Tina Louise is a synonym of timeless beauty. Her mark in Hollywood and on Broadway is so profound few people can ever say they are able to reach her status and glory.
Being born to parents who divorced while she was still young, Tina had a hard time accepting their separation and that somehow determined the course of her life and career.
“My path was very unusual. I lived with a lot of different cousins and aunts and strangers and so forth and so on, sort of a gypsy kind of a childhood,” she told Authority Magazine in 2019.
Although her mom was fashion model, Tina didn’t show any interest of following into her footsteps of being part of the entertainment industry whatsoever.
However, as year went by, she attended Miami University and everything changed.
“I saw a friend of mine who had gotten a part in a play on Broadway and he was the same age as me and I was very impressed,” Tina Louise told Authority Magazine.
“My mother took me backstage and I just really enjoyed it,” she continued. “And the very fact that my friend was in it gave me a little push to just proceed. I told my mother that I wanted to leave the University because the drama department wasn’t sufficient for me.”
Tina perfected her craft of acting at the Neighborhood Playhouse School of the Theatre. In 1952, she made her Broadway debut in the Bette Davis musical Two’s Company and appeared in Playboy Magazine.
In 1957, Tina released her first music album, It’s Time for Tina, but it was acting that remained the moving power behind her success.
When she landed the role of Griselda Walden in the drama film God’s Little Acre, millions took notice of her talents and her looks. That same year, Tina took home the Golden Globe Award for the New Star of the Year.
“It was incredible,” she told Forbes. “The movie ended up in the Venice Film Festival. I went abroad. There were all these people around taking care of me. I didn’t have to worry about anything. We sat in the theater, and I got bright red roses [laughs]. I’m saying, ‘Why did you give me roses? You should give them to the writer, the director – somebody else.’”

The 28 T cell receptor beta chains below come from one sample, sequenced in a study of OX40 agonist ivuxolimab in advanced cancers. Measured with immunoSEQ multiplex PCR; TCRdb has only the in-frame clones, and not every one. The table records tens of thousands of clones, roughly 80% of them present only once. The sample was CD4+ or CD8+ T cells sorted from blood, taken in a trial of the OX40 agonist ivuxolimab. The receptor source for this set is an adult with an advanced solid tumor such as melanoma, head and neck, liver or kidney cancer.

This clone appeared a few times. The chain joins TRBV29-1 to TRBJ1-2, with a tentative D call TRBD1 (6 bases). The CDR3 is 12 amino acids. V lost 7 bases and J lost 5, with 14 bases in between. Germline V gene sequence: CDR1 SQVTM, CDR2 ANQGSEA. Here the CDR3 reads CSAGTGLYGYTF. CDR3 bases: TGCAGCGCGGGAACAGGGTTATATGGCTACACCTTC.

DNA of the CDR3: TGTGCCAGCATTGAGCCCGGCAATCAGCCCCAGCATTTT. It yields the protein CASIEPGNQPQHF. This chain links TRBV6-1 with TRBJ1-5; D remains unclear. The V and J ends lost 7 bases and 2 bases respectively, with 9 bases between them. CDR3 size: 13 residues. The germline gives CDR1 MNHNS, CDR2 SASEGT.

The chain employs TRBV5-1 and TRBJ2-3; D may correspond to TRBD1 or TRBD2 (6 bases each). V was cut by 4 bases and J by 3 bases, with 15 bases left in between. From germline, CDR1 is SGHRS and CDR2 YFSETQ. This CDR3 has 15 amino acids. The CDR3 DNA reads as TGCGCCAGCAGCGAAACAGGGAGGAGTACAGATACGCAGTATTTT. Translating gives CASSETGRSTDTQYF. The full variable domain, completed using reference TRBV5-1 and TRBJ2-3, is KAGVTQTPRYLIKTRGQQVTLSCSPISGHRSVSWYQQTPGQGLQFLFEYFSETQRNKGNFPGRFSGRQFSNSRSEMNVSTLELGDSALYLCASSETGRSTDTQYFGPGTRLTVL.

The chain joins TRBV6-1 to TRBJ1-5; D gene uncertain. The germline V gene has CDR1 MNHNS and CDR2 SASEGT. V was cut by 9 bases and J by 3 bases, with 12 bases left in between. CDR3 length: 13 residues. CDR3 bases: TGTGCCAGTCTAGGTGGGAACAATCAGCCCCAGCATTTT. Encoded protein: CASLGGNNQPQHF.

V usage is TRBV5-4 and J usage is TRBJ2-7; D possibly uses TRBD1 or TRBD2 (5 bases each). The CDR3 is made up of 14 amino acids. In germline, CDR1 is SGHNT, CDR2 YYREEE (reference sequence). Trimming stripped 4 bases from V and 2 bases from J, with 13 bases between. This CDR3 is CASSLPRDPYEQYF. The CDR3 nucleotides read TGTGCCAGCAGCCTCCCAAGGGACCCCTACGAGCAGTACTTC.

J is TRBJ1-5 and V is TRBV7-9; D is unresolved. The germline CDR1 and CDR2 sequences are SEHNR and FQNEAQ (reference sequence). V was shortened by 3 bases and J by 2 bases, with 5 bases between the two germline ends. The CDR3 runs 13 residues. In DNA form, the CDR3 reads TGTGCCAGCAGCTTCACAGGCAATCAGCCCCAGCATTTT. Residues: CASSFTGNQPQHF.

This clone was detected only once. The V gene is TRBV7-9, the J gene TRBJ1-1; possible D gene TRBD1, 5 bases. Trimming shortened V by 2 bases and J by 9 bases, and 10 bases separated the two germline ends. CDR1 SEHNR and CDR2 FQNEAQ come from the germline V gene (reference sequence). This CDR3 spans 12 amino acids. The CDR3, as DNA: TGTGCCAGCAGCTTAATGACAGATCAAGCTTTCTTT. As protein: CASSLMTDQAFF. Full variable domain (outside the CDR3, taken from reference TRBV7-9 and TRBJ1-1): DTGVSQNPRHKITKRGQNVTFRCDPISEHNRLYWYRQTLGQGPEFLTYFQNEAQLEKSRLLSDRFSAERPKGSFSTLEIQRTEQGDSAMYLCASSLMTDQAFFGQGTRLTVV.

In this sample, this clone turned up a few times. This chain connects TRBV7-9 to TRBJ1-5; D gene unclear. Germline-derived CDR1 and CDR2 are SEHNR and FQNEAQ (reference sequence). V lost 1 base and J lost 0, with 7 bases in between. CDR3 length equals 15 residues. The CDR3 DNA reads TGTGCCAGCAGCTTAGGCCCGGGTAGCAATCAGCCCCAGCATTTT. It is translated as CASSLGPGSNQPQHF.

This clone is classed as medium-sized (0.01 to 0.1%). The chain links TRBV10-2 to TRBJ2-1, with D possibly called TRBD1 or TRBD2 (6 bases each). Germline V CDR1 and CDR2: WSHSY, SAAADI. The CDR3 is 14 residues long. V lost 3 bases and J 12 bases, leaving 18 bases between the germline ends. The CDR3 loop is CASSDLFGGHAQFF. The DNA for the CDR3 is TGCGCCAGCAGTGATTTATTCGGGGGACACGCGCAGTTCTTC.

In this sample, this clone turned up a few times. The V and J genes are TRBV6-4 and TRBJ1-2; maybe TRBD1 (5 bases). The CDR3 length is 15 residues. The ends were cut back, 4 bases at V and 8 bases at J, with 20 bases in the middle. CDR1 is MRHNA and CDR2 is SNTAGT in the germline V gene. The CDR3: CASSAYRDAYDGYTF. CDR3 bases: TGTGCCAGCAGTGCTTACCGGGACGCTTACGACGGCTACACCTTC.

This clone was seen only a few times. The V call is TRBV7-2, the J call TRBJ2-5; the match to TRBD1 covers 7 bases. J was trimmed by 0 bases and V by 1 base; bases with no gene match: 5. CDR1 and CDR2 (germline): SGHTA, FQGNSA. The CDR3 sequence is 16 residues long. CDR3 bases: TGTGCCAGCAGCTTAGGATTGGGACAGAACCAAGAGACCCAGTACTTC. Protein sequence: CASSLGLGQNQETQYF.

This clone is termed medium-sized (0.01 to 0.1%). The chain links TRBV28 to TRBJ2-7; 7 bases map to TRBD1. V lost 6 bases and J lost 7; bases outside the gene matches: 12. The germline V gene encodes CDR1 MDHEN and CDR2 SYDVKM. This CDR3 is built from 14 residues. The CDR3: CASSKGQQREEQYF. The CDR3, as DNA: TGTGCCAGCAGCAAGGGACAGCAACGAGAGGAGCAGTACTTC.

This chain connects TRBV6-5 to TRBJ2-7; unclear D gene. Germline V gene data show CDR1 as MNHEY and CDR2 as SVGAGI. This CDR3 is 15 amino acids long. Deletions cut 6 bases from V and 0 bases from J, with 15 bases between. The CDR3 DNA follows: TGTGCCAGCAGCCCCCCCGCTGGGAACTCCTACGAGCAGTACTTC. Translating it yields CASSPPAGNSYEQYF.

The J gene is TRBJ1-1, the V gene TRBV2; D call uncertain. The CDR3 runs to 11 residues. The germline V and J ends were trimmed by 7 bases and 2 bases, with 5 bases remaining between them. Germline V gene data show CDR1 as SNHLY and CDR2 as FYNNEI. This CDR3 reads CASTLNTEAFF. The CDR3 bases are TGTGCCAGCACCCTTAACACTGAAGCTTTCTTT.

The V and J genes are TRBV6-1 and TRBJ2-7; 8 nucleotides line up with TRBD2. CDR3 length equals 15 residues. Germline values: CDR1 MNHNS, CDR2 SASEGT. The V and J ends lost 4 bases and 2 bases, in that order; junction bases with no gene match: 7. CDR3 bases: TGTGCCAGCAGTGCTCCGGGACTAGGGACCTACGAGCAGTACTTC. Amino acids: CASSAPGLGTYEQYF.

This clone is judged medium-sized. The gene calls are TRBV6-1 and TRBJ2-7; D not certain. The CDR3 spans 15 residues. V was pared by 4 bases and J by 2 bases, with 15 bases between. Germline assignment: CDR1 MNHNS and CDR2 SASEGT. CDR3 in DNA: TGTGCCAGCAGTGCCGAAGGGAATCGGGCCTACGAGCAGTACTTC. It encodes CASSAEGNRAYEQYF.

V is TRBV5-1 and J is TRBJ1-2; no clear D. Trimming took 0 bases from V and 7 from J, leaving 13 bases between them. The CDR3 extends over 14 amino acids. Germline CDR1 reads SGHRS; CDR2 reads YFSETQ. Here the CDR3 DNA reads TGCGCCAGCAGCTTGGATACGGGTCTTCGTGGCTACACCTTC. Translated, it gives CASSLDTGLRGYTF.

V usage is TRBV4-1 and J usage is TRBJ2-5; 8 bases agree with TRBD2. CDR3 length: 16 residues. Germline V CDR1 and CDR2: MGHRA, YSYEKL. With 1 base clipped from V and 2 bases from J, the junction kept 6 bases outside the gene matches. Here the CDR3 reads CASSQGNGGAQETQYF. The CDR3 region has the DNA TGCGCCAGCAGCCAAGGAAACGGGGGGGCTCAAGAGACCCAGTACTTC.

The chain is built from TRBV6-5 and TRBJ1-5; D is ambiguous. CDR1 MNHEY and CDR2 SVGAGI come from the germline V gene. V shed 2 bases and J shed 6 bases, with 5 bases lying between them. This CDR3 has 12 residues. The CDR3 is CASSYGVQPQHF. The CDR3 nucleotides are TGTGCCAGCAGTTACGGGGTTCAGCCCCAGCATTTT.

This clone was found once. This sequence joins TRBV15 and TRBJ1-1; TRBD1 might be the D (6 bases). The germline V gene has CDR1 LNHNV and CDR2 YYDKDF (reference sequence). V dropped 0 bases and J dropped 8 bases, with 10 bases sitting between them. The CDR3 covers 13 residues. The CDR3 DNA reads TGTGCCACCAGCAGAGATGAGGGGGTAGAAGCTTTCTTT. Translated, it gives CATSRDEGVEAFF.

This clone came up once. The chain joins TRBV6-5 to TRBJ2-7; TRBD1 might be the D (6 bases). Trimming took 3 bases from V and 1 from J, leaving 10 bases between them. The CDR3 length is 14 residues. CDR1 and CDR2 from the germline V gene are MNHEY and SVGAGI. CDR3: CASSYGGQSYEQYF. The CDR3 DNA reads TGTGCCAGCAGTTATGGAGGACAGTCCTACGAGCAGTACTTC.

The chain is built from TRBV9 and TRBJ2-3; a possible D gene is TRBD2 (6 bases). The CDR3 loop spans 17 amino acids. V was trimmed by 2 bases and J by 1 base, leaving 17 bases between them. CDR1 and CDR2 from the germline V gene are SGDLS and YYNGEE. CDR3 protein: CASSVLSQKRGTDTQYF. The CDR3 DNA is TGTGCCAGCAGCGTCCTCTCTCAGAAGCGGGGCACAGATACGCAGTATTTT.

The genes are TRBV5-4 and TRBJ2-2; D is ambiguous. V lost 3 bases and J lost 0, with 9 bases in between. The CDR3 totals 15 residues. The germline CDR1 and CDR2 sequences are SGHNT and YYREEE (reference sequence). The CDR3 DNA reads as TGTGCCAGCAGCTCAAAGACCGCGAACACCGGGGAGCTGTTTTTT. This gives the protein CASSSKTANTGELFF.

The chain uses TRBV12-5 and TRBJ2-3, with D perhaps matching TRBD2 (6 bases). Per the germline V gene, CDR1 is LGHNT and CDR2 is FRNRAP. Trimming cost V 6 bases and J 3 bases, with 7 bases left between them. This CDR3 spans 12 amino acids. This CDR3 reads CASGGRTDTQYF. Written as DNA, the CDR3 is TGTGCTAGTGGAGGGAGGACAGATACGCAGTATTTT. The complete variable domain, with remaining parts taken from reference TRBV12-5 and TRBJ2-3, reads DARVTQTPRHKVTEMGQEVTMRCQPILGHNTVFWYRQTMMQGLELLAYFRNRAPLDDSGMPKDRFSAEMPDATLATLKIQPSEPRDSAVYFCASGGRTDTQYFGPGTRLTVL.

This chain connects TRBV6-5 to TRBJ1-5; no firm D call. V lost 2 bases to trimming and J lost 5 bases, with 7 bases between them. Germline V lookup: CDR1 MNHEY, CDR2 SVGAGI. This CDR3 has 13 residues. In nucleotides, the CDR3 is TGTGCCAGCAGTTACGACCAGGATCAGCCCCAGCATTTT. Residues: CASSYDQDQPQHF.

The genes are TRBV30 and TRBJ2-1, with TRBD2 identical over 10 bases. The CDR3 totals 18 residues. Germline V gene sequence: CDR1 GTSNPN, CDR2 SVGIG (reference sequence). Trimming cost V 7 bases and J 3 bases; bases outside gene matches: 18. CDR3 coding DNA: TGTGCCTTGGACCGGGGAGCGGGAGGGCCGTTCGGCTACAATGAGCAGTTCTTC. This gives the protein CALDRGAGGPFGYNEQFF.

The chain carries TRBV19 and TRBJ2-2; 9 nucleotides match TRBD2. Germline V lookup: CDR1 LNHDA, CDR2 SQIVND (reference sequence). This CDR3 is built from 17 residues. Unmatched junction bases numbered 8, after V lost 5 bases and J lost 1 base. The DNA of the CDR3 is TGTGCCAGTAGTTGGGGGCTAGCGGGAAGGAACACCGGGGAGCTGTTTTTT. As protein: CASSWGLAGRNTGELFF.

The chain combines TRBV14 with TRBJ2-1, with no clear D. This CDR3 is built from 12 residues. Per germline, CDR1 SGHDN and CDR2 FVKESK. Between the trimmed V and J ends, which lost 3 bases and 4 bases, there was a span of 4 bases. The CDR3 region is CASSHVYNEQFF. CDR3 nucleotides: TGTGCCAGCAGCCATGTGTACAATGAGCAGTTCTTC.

After God’s Little Acre, she focused on her Broadway work and starred in some Italian films. In 1962, when returning from Europe, Tina started studying with Lee Strasberg at the Actor’s Studio.
“Everything Lee Strasberg said was important. He’d pick up your arm and see if—and how — it would drop to determine the level of relaxation in your body and spirit,” Tina told Esquire. “He’d say, ‘Make a sound.’ Some people would start to laugh and that would sometimes turn to tears. You didn’t have to be sad — it all came from deep relaxation.”
She continued, “I learned a lot from Lee about deep relaxation to get at something you were working toward. And then I found myself on Gilligan’s Island, where somebody’s telling you, ‘Go to the right.’ ‘Go to the left.’ That was an adjustment.”
With the role of Ginger in the legendary Gilligan’s Island, Tina reached a world-wide fame.
At first, she wasn’t fond of the script and the role, but she then found it “light and funny and charming.”
The role of Ginger was imagined as “part Marilyn [Monroe], part Lucille [Ball]..” and Tina had exactly that, and maybe more.
“I always had fun with the show. Ginger flirted. Flirting is fun! Flirting is good;” she told the NY Post.
Tina played the role throughout three seasons, or 98 episodes.
“I get letters every day at my house. I appreciate the fact that they love the series. I once had somebody come up to me in a restaurant, she said she was sorry to interrupt, but that her husband was dying of cancer and liked to look at the show every single day,” Tina Louise said.
“That was very, very important. I respect the fact that people like it so much. I understand that for myself – when you need diversion, you need diversion. When I was on my bed for two-and-a-quarter months [recuperating], I needed diversion. Fortunately, there was the reality show of an election that was really getting heated. I was grateful for that, the books I read and the people that came by.”
Other roles that marked her career are in the television series Kojak in 1974, the 1975 movie The Stepford Wives, the 1987 comedy OC and Stiggs, and the rockabilly satire film Johnny Sue in 1992, starring Brad Pitt.
Today, Tina is 89 and she’s a grandmother to two grandchildren,” whom she calls “my two beautiful babies.” She’s still living in New York.
She, of course, defies her age. Looking at her, one would assume she’s decades younger than she really is.
“Don’t number me. Who needs it?” Tina Louise added. “Numbers are not what you look like or how you live your life … Buddha said, ‘Live in the present moment. Wisely and earnestly.’”
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